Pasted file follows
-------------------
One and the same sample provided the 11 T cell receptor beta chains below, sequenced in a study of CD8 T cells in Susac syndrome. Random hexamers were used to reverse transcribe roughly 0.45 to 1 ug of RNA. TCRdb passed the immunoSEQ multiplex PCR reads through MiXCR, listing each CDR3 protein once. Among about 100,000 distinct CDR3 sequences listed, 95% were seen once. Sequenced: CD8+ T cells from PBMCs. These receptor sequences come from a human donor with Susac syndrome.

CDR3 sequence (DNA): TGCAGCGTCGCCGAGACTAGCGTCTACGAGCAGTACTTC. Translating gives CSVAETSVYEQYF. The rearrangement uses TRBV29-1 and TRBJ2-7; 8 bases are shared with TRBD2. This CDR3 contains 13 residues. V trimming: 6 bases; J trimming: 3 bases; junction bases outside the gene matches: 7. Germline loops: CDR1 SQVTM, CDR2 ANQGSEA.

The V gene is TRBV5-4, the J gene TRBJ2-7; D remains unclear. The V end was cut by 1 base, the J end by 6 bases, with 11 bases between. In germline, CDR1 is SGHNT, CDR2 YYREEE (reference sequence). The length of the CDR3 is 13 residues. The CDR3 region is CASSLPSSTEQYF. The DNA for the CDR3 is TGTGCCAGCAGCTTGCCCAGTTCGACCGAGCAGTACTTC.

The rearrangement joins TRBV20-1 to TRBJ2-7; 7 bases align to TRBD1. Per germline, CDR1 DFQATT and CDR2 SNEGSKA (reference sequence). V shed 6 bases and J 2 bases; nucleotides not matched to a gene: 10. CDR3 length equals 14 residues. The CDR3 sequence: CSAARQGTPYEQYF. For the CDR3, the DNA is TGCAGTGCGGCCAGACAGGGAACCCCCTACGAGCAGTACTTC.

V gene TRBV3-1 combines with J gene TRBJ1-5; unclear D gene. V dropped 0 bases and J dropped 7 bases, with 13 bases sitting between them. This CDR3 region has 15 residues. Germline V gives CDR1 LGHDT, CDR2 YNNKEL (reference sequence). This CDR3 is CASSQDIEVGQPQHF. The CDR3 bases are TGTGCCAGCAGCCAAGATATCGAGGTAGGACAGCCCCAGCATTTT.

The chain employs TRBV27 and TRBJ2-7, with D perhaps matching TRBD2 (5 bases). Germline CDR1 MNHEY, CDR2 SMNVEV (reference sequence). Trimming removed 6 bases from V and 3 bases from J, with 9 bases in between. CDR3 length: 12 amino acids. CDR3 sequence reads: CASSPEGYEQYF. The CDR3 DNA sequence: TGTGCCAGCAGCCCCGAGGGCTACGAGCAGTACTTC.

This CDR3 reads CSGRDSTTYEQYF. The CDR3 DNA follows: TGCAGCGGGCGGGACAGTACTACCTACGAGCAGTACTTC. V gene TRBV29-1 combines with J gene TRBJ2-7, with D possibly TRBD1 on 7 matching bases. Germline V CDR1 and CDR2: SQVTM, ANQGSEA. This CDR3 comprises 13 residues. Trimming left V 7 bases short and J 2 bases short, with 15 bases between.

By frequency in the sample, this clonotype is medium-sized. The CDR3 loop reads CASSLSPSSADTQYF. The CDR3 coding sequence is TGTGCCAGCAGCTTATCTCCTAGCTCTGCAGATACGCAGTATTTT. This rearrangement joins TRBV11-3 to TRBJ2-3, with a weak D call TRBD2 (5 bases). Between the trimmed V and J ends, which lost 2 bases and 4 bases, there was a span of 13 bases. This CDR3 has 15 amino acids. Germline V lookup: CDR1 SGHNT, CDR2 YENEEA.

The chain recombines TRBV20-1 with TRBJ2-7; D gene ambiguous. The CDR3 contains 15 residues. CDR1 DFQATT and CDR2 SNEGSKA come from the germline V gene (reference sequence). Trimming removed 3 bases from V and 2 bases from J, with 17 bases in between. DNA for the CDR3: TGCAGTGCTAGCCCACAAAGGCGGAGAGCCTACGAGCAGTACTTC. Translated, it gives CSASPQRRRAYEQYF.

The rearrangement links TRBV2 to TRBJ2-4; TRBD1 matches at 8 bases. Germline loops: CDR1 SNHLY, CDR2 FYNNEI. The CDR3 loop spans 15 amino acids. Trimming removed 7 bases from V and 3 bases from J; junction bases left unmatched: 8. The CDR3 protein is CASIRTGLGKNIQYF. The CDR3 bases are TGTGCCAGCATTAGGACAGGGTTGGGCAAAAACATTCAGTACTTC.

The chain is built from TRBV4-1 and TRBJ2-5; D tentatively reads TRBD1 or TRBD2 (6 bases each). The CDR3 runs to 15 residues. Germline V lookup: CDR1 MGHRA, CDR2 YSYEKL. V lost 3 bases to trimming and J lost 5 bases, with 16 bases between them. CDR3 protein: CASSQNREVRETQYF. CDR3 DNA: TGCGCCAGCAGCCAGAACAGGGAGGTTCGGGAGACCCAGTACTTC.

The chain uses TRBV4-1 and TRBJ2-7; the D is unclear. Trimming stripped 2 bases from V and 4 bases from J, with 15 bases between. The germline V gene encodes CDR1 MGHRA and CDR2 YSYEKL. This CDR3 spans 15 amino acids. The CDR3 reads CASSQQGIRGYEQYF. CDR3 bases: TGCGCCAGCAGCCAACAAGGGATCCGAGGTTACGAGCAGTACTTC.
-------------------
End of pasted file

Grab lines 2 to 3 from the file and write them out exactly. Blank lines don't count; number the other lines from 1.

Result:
CDR3 sequence (DNA): TGCAGCGTCGCCGAGACTAGCGTCTACGAGCAGTACTTC. Translating gives CSVAETSVYEQYF. The rearrangement uses TRBV29-1 and TRBJ2-7; 8 bases are shared with TRBD2. This CDR3 contains 13 residues. V trimming: 6 bases; J trimming: 3 bases; junction bases outside the gene matches: 7. Germline loops: CDR1 SQVTM, CDR2 ANQGSEA.

The V gene is TRBV5-4, the J gene TRBJ2-7; D remains unclear. The V end was cut by 1 base, the J end by 6 bases, with 11 bases between. In germline, CDR1 is SGHNT, CDR2 YYREEE (reference sequence). The length of the CDR3 is 13 residues. The CDR3 region is CASSLPSSTEQYF. The DNA for the CDR3 is TGTGCCAGCAGCTTGCCCAGTTCGACCGAGCAGTACTTC.